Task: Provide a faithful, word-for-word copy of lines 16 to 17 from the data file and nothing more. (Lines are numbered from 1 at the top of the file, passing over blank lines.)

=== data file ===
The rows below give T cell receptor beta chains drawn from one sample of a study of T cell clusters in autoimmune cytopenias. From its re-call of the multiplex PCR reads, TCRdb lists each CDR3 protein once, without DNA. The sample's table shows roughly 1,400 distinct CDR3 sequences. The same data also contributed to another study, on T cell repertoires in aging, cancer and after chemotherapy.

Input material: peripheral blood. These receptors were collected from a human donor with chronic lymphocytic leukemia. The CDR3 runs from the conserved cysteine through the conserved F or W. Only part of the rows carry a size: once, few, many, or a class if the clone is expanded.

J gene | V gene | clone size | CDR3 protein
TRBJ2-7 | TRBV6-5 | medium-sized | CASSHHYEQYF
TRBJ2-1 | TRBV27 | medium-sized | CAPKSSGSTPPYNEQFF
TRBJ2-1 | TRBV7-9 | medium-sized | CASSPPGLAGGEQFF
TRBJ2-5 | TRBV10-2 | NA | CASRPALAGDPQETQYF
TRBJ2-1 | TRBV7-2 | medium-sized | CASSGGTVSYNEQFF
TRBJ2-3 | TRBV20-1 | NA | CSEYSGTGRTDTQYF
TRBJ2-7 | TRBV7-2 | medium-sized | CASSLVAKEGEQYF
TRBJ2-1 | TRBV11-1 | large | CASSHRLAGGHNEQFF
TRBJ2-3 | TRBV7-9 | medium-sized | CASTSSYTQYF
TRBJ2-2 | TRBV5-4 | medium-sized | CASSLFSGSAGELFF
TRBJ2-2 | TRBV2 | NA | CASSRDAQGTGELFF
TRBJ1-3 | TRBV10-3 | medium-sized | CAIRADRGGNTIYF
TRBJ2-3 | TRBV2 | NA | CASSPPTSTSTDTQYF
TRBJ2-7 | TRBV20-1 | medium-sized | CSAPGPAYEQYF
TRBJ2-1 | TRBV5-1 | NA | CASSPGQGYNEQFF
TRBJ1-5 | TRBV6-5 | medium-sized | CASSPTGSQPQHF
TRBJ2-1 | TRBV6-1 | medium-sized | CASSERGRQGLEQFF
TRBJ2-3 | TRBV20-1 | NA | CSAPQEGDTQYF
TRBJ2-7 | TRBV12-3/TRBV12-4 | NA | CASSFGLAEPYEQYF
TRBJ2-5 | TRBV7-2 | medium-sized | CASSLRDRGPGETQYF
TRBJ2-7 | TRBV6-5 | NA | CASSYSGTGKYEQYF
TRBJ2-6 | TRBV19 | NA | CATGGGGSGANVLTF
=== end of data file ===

TRBJ2-3 | TRBV2 | NA | CASSPPTSTSTDTQYF
TRBJ2-7 | TRBV20-1 | medium-sized | CSAPGPAYEQYF